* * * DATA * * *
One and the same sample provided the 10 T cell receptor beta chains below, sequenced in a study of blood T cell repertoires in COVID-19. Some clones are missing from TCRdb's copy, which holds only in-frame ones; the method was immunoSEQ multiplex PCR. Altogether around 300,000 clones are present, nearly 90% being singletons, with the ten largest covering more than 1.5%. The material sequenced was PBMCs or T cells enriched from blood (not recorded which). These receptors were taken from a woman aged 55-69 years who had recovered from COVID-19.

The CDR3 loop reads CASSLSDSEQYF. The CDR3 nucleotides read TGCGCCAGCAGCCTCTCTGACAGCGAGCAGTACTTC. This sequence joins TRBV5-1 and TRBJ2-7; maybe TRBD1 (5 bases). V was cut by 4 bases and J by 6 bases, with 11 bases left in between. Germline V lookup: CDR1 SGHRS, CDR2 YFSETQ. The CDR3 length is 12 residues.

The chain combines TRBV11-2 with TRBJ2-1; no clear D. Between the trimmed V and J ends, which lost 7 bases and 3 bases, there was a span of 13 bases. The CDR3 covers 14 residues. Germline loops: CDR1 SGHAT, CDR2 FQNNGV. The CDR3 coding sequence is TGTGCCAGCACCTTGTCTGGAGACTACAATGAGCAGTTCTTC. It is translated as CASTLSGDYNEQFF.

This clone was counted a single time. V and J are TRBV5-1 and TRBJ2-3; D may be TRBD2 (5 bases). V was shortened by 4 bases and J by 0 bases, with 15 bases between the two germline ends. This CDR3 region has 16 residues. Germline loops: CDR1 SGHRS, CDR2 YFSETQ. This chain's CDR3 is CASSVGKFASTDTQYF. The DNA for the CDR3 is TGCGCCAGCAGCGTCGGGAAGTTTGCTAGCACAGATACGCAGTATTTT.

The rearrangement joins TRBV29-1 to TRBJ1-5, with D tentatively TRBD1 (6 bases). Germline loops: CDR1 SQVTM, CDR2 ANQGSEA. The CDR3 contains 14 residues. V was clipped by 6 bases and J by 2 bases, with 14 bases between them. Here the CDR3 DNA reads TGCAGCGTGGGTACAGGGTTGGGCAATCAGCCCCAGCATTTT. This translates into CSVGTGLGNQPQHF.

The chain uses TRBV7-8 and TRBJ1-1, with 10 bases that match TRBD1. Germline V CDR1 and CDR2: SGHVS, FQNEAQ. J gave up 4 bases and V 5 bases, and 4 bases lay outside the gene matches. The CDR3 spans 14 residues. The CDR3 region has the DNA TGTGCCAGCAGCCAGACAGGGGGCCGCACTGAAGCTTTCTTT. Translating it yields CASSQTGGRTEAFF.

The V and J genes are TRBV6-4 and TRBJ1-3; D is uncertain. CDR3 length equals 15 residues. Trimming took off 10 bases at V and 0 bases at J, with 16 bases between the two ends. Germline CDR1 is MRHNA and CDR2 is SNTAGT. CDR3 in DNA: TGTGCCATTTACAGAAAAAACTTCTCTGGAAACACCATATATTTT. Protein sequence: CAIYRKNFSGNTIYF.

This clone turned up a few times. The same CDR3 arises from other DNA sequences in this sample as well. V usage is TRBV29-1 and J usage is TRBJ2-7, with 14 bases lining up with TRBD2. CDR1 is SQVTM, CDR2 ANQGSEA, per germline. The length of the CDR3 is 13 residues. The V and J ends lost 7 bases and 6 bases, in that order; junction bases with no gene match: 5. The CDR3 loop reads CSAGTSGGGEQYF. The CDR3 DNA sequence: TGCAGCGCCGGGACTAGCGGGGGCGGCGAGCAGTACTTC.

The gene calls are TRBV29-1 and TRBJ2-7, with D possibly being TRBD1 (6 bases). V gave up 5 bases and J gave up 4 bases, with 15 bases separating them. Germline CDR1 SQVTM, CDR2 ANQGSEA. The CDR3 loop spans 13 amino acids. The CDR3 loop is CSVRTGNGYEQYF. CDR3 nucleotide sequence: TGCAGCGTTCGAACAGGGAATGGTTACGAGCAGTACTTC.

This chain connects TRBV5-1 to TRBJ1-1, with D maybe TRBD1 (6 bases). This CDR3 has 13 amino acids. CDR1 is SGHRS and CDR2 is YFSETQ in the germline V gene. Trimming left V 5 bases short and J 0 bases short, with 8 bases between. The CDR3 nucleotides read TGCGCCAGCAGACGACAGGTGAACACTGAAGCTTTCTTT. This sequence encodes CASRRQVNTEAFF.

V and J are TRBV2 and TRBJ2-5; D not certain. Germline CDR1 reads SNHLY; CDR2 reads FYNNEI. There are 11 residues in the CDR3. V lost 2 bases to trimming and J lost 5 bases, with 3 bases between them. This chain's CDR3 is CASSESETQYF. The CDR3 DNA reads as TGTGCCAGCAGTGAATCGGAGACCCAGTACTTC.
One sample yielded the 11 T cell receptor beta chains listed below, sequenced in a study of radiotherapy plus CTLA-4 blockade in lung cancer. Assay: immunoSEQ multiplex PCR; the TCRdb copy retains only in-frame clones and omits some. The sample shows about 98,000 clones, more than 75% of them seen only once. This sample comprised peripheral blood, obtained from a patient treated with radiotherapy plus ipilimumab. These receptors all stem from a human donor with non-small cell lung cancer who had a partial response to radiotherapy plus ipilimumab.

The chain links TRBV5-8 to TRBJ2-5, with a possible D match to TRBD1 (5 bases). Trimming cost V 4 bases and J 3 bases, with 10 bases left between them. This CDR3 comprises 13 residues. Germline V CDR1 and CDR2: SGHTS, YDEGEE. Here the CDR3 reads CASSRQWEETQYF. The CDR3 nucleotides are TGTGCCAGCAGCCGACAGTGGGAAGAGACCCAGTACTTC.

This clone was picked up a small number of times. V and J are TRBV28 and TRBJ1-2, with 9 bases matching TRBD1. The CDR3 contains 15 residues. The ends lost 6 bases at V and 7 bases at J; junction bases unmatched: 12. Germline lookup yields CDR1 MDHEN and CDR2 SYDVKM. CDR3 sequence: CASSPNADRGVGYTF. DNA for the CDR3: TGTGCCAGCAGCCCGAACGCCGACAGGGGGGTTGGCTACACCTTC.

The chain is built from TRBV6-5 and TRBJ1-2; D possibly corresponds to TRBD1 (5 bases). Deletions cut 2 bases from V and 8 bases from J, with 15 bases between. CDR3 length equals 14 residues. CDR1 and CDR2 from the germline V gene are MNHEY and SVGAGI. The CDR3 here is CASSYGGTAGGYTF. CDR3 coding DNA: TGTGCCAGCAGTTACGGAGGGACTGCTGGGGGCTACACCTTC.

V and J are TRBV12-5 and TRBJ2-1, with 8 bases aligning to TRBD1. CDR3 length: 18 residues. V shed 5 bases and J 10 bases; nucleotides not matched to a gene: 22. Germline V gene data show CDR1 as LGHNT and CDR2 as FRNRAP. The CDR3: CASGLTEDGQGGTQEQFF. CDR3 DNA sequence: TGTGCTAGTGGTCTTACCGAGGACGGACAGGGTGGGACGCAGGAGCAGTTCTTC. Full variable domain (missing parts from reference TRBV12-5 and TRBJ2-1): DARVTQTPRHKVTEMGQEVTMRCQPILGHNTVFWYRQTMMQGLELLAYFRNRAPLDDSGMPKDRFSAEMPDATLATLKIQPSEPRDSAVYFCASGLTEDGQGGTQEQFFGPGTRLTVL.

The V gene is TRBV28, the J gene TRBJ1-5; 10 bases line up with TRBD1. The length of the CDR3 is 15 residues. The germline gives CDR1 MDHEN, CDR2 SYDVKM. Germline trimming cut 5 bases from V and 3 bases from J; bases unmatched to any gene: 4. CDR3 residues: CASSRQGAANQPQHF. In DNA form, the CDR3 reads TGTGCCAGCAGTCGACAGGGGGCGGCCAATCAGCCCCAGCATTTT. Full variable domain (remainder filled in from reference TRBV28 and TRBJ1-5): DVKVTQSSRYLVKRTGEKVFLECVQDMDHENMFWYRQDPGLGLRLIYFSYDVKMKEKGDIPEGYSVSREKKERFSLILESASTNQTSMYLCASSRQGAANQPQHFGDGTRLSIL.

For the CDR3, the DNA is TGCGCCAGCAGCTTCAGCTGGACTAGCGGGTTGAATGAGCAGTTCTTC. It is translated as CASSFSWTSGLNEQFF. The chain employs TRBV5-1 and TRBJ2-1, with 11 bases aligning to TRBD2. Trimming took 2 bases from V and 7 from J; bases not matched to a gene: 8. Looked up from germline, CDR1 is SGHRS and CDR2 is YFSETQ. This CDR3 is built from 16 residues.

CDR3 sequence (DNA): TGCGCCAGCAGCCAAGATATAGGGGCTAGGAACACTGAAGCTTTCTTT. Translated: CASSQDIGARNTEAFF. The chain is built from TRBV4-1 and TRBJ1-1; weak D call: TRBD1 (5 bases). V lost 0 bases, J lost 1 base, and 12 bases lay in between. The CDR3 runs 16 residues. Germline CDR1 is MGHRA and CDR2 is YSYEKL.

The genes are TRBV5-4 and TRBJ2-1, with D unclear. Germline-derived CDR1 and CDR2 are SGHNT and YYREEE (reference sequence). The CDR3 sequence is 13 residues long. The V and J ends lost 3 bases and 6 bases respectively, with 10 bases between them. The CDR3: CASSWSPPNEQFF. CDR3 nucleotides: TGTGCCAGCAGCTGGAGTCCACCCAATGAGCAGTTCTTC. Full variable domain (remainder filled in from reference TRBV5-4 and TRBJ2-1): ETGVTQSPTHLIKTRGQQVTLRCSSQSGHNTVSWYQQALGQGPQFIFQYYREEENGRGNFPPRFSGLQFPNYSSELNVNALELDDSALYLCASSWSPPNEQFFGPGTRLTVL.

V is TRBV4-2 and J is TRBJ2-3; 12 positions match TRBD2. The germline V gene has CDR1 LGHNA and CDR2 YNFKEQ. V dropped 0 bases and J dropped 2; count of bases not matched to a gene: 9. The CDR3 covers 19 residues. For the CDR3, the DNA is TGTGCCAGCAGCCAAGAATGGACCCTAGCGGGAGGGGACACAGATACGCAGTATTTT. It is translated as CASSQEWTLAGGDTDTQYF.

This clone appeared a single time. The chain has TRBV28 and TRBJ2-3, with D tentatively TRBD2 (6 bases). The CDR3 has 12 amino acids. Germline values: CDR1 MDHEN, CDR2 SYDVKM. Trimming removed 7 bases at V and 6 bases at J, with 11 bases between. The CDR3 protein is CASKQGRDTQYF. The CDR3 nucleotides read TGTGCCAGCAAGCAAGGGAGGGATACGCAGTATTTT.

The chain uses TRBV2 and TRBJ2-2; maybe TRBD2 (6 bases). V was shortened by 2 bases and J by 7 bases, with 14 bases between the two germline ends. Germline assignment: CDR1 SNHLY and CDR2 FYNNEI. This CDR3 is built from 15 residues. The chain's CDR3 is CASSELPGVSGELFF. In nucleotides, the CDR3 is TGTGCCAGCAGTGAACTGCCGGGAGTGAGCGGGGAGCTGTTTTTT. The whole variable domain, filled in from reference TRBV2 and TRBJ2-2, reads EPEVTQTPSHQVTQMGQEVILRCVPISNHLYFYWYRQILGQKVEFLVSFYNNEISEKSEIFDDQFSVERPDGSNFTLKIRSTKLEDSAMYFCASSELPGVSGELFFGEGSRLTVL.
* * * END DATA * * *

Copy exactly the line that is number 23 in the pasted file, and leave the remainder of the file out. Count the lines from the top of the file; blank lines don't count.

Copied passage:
The chain uses TRBV2 and TRBJ2-2; maybe TRBD2 (6 bases). V was shortened by 2 bases and J by 7 bases, with 14 bases between the two germline ends. Germline assignment: CDR1 SNHLY and CDR2 FYNNEI. This CDR3 is built from 15 residues. The chain's CDR3 is CASSELPGVSGELFF. In nucleotides, the CDR3 is TGTGCCAGCAGTGAACTGCCGGGAGTGAGCGGGGAGCTGTTTTTT. The whole variable domain, filled in from reference TRBV2 and TRBJ2-2, reads EPEVTQTPSHQVTQMGQEVILRCVPISNHLYFYWYRQILGQKVEFLVSFYNNEISEKSEIFDDQFSVERPDGSNFTLKIRSTKLEDSAMYFCASSELPGVSGELFFGEGSRLTVL.